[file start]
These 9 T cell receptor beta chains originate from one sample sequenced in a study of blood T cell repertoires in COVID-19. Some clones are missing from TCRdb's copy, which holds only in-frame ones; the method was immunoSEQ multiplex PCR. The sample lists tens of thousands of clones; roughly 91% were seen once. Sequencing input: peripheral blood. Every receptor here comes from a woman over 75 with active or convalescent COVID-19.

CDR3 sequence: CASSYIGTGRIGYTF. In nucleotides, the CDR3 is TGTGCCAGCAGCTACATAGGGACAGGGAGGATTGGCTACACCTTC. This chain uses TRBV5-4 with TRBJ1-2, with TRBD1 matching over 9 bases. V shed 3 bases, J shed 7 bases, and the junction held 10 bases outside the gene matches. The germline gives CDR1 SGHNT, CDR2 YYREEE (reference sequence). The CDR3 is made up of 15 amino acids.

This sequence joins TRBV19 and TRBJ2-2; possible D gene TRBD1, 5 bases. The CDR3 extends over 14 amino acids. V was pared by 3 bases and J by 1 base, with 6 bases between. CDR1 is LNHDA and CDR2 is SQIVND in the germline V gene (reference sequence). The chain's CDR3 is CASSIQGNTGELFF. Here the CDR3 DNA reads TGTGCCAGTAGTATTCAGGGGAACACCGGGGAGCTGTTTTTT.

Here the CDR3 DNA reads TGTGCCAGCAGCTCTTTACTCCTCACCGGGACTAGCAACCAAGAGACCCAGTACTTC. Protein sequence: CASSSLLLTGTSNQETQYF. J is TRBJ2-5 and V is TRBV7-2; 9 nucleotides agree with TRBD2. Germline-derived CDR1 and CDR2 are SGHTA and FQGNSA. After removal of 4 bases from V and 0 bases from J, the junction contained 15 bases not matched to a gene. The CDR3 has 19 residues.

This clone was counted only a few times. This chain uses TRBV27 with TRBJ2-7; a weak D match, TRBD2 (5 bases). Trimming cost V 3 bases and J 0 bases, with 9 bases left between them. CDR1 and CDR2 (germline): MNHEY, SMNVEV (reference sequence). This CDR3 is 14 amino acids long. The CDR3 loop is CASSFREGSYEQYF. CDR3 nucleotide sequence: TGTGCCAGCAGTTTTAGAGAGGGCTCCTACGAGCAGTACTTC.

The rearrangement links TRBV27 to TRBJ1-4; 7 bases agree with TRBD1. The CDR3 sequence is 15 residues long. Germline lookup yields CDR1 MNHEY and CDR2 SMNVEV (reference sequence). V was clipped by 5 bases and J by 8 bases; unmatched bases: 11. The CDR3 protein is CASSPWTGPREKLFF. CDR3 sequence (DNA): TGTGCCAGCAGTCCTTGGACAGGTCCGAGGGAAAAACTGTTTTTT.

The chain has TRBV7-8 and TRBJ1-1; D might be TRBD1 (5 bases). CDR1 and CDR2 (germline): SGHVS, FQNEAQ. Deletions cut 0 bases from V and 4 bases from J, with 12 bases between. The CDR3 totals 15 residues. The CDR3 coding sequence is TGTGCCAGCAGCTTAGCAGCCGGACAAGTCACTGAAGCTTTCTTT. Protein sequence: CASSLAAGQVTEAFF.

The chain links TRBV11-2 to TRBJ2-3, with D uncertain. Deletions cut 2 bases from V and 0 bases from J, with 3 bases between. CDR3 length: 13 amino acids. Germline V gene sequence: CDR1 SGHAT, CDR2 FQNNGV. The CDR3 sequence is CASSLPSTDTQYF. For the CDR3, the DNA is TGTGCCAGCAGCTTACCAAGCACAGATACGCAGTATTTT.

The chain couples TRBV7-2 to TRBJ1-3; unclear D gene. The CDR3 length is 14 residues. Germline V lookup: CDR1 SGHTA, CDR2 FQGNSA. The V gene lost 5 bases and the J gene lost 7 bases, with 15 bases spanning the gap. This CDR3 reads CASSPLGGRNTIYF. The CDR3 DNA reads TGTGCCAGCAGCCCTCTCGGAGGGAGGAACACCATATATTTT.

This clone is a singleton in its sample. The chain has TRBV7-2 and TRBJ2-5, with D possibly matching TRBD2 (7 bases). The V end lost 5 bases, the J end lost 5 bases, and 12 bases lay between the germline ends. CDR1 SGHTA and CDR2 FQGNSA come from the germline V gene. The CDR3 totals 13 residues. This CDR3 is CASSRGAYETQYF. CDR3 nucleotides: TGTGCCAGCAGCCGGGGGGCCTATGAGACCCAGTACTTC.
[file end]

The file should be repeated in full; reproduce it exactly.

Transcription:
These 9 T cell receptor beta chains originate from one sample sequenced in a study of blood T cell repertoires in COVID-19. Some clones are missing from TCRdb's copy, which holds only in-frame ones; the method was immunoSEQ multiplex PCR. The sample lists tens of thousands of clones; roughly 91% were seen once. Sequencing input: peripheral blood. Every receptor here comes from a woman over 75 with active or convalescent COVID-19.

CDR3 sequence: CASSYIGTGRIGYTF. In nucleotides, the CDR3 is TGTGCCAGCAGCTACATAGGGACAGGGAGGATTGGCTACACCTTC. This chain uses TRBV5-4 with TRBJ1-2, with TRBD1 matching over 9 bases. V shed 3 bases, J shed 7 bases, and the junction held 10 bases outside the gene matches. The germline gives CDR1 SGHNT, CDR2 YYREEE (reference sequence). The CDR3 is made up of 15 amino acids.

This sequence joins TRBV19 and TRBJ2-2; possible D gene TRBD1, 5 bases. The CDR3 extends over 14 amino acids. V was pared by 3 bases and J by 1 base, with 6 bases between. CDR1 is LNHDA and CDR2 is SQIVND in the germline V gene (reference sequence). The chain's CDR3 is CASSIQGNTGELFF. Here the CDR3 DNA reads TGTGCCAGTAGTATTCAGGGGAACACCGGGGAGCTGTTTTTT.

Here the CDR3 DNA reads TGTGCCAGCAGCTCTTTACTCCTCACCGGGACTAGCAACCAAGAGACCCAGTACTTC. Protein sequence: CASSSLLLTGTSNQETQYF. J is TRBJ2-5 and V is TRBV7-2; 9 nucleotides agree with TRBD2. Germline-derived CDR1 and CDR2 are SGHTA and FQGNSA. After removal of 4 bases from V and 0 bases from J, the junction contained 15 bases not matched to a gene. The CDR3 has 19 residues.

This clone was counted only a few times. This chain uses TRBV27 with TRBJ2-7; a weak D match, TRBD2 (5 bases). Trimming cost V 3 bases and J 0 bases, with 9 bases left between them. CDR1 and CDR2 (germline): MNHEY, SMNVEV (reference sequence). This CDR3 is 14 amino acids long. The CDR3 loop is CASSFREGSYEQYF. CDR3 nucleotide sequence: TGTGCCAGCAGTTTTAGAGAGGGCTCCTACGAGCAGTACTTC.

The rearrangement links TRBV27 to TRBJ1-4; 7 bases agree with TRBD1. The CDR3 sequence is 15 residues long. Germline lookup yields CDR1 MNHEY and CDR2 SMNVEV (reference sequence). V was clipped by 5 bases and J by 8 bases; unmatched bases: 11. The CDR3 protein is CASSPWTGPREKLFF. CDR3 sequence (DNA): TGTGCCAGCAGTCCTTGGACAGGTCCGAGGGAAAAACTGTTTTTT.

The chain has TRBV7-8 and TRBJ1-1; D might be TRBD1 (5 bases). CDR1 and CDR2 (germline): SGHVS, FQNEAQ. Deletions cut 0 bases from V and 4 bases from J, with 12 bases between. The CDR3 totals 15 residues. The CDR3 coding sequence is TGTGCCAGCAGCTTAGCAGCCGGACAAGTCACTGAAGCTTTCTTT. Protein sequence: CASSLAAGQVTEAFF.

The chain links TRBV11-2 to TRBJ2-3, with D uncertain. Deletions cut 2 bases from V and 0 bases from J, with 3 bases between. CDR3 length: 13 amino acids. Germline V gene sequence: CDR1 SGHAT, CDR2 FQNNGV. The CDR3 sequence is CASSLPSTDTQYF. For the CDR3, the DNA is TGTGCCAGCAGCTTACCAAGCACAGATACGCAGTATTTT.

The chain couples TRBV7-2 to TRBJ1-3; unclear D gene. The CDR3 length is 14 residues. Germline V lookup: CDR1 SGHTA, CDR2 FQGNSA. The V gene lost 5 bases and the J gene lost 7 bases, with 15 bases spanning the gap. This CDR3 reads CASSPLGGRNTIYF. The CDR3 DNA reads TGTGCCAGCAGCCCTCTCGGAGGGAGGAACACCATATATTTT.

This clone is a singleton in its sample. The chain has TRBV7-2 and TRBJ2-5, with D possibly matching TRBD2 (7 bases). The V end lost 5 bases, the J end lost 5 bases, and 12 bases lay between the germline ends. CDR1 SGHTA and CDR2 FQGNSA come from the germline V gene. The CDR3 totals 13 residues. This CDR3 is CASSRGAYETQYF. CDR3 nucleotides: TGTGCCAGCAGCCGGGGGGCCTATGAGACCCAGTACTTC.